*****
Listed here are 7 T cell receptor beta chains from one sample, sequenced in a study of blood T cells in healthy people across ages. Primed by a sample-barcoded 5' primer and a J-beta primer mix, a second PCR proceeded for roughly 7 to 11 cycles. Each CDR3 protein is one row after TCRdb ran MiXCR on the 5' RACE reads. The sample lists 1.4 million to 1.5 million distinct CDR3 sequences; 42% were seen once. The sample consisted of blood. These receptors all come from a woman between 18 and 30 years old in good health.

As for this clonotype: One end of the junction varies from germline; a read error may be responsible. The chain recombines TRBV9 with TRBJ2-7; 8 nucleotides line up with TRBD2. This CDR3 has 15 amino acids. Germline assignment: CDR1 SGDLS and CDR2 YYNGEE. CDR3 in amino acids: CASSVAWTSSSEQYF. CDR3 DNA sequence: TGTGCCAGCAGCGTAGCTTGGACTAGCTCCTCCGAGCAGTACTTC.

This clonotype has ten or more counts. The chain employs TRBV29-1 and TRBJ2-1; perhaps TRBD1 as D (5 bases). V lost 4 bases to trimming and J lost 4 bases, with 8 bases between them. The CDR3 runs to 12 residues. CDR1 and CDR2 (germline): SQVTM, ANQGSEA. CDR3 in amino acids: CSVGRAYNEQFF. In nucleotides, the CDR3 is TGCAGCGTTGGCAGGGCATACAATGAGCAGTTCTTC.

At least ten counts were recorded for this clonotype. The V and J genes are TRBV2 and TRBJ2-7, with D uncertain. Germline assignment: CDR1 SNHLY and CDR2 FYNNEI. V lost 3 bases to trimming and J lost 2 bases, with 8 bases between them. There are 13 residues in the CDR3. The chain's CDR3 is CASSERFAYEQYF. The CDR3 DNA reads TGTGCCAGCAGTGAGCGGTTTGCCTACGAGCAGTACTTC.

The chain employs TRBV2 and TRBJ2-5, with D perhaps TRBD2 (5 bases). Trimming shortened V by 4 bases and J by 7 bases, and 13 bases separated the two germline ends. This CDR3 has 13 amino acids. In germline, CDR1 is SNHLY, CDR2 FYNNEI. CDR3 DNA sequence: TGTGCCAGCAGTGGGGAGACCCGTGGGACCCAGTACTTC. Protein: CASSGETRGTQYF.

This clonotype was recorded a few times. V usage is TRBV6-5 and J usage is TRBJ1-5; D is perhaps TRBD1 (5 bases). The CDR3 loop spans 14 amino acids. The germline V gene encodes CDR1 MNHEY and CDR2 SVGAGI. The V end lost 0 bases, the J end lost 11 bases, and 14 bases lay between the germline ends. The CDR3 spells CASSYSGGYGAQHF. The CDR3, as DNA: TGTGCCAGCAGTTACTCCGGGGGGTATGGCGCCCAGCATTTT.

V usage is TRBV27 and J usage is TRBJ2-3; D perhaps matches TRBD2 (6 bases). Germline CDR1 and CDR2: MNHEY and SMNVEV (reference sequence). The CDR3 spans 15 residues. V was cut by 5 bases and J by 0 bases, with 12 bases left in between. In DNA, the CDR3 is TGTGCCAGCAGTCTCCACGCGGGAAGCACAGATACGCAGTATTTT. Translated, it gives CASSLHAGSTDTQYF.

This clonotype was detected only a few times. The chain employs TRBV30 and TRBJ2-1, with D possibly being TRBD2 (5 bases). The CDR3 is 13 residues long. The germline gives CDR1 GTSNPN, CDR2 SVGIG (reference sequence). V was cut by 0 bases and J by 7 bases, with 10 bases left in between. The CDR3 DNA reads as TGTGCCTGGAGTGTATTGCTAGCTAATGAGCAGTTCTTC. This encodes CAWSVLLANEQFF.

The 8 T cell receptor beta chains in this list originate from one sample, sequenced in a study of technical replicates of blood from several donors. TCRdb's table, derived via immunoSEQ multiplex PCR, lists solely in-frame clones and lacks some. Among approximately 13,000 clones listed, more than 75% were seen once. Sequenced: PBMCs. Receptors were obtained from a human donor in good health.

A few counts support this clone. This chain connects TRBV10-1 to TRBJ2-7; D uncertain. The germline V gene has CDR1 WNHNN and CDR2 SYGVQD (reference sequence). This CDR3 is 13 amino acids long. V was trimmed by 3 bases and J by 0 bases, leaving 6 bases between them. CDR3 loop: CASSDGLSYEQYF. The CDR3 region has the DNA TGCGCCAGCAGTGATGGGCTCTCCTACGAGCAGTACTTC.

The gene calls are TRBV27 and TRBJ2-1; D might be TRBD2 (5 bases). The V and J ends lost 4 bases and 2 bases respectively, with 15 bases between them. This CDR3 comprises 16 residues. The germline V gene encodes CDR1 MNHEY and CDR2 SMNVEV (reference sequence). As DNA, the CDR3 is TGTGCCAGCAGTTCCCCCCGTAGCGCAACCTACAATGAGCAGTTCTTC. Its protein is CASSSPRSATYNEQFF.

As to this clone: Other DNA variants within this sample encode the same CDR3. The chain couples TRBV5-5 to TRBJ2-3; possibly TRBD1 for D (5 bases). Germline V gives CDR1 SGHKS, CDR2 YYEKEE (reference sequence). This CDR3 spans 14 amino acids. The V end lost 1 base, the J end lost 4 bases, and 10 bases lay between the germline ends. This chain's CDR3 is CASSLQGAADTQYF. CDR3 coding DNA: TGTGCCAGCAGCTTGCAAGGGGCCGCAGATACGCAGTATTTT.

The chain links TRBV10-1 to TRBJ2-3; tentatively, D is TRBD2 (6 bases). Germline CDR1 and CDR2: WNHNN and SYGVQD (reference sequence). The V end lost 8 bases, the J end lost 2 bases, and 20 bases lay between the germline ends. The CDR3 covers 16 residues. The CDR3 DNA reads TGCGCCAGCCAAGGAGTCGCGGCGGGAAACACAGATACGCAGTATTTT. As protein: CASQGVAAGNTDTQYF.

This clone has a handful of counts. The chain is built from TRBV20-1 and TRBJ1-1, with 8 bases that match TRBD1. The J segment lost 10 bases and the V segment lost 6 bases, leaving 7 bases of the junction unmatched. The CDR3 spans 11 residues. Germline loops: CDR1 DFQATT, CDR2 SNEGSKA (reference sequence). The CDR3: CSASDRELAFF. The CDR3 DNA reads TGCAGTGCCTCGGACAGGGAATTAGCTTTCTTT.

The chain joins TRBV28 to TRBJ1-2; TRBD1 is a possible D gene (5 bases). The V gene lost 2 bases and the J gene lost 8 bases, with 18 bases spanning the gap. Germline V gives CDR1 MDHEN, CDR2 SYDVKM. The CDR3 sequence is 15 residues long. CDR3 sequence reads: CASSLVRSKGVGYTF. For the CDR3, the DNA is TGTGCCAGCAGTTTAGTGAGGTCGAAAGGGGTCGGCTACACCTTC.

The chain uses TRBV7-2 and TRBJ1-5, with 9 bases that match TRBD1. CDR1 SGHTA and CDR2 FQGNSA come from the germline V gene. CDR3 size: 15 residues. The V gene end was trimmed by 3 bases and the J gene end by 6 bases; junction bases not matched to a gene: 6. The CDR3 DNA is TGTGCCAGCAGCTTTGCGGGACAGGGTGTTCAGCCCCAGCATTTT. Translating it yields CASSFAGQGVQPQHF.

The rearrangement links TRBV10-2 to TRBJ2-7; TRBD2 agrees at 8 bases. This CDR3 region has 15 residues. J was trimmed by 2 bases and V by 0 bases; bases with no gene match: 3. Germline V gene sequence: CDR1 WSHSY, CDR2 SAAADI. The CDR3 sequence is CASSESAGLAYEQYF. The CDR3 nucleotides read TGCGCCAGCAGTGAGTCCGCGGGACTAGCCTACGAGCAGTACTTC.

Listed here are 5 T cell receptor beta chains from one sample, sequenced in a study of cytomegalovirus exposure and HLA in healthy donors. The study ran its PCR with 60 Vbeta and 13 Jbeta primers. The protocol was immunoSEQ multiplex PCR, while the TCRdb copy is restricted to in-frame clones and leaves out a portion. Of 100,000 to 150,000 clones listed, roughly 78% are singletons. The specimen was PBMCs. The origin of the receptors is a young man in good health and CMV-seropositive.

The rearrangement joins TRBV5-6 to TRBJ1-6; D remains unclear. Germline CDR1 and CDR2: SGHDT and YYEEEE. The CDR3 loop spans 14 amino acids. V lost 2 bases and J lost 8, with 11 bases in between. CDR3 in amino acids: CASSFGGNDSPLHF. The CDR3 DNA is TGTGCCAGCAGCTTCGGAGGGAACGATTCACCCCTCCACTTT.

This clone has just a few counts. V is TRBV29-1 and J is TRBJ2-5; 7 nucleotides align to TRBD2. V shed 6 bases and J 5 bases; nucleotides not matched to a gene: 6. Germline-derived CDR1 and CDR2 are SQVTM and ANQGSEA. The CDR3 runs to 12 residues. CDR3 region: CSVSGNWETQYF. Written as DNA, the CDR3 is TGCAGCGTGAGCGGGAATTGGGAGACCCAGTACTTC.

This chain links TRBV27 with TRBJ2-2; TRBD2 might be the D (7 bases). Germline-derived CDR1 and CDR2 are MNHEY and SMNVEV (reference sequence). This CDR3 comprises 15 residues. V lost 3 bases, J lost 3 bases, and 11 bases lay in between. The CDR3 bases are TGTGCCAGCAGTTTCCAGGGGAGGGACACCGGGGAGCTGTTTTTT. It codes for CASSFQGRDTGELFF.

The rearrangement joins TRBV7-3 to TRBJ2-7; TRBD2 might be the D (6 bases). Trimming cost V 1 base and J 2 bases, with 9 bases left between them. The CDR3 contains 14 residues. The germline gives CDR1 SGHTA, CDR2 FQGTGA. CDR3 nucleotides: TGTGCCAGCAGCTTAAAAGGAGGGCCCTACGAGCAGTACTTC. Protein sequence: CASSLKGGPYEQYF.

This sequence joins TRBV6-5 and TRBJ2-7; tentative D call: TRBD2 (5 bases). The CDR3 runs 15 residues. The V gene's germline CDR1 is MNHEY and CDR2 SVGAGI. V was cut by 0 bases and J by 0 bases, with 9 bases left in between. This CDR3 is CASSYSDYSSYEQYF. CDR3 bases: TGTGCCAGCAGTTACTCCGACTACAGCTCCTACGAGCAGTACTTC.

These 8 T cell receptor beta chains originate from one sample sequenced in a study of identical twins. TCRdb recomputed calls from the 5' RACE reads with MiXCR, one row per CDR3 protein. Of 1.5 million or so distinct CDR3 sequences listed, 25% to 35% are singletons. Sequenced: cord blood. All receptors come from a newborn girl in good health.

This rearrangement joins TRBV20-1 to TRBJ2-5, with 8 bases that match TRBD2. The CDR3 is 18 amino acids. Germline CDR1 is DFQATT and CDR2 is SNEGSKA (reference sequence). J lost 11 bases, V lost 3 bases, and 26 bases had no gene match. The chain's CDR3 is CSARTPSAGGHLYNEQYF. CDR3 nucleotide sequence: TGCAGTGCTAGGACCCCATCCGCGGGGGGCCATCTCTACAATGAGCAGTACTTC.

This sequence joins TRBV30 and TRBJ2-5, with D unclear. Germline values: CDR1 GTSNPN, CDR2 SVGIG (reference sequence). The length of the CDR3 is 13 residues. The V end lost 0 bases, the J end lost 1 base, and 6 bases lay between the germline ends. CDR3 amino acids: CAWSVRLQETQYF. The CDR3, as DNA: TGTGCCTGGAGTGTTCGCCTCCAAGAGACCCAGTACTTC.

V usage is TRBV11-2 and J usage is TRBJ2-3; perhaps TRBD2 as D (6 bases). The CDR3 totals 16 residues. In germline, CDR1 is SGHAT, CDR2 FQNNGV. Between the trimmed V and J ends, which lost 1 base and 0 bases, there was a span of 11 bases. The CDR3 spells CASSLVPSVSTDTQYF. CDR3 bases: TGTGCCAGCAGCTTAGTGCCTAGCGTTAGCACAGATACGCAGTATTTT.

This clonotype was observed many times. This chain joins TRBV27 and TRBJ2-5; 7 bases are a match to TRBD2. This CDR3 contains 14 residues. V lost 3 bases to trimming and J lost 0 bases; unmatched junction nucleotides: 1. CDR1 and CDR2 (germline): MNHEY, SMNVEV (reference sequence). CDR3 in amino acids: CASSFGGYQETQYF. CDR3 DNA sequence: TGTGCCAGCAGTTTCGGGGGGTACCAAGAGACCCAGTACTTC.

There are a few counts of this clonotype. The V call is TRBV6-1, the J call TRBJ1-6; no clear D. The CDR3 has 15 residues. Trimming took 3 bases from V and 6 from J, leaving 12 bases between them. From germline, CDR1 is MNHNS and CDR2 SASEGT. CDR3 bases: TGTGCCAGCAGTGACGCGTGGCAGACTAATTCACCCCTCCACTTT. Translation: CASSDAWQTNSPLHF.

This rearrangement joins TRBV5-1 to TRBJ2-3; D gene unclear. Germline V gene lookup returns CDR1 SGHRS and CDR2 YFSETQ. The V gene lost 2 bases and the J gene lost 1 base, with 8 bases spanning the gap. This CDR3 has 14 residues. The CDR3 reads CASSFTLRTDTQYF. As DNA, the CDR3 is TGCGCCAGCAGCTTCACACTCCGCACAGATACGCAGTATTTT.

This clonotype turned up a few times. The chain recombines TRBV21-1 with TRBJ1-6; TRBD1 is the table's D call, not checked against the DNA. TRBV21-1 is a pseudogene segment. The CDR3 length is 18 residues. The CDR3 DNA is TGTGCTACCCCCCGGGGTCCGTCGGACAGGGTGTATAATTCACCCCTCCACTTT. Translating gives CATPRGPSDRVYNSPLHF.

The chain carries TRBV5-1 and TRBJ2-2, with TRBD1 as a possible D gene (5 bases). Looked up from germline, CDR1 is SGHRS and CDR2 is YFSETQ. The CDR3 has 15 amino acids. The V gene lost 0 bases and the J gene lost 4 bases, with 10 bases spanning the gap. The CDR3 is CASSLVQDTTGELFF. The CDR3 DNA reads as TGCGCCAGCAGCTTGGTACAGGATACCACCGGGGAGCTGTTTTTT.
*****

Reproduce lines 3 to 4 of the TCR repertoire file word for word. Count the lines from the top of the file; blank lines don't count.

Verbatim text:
This clonotype has ten or more counts. The chain employs TRBV29-1 and TRBJ2-1; perhaps TRBD1 as D (5 bases). V lost 4 bases to trimming and J lost 4 bases, with 8 bases between them. The CDR3 runs to 12 residues. CDR1 and CDR2 (germline): SQVTM, ANQGSEA. CDR3 in amino acids: CSVGRAYNEQFF. In nucleotides, the CDR3 is TGCAGCGTTGGCAGGGCATACAATGAGCAGTTCTTC.

At least ten counts were recorded for this clonotype. The V and J genes are TRBV2 and TRBJ2-7, with D uncertain. Germline assignment: CDR1 SNHLY and CDR2 FYNNEI. V lost 3 bases to trimming and J lost 2 bases, with 8 bases between them. There are 13 residues in the CDR3. The chain's CDR3 is CASSERFAYEQYF. The CDR3 DNA reads TGTGCCAGCAGTGAGCGGTTTGCCTACGAGCAGTACTTC.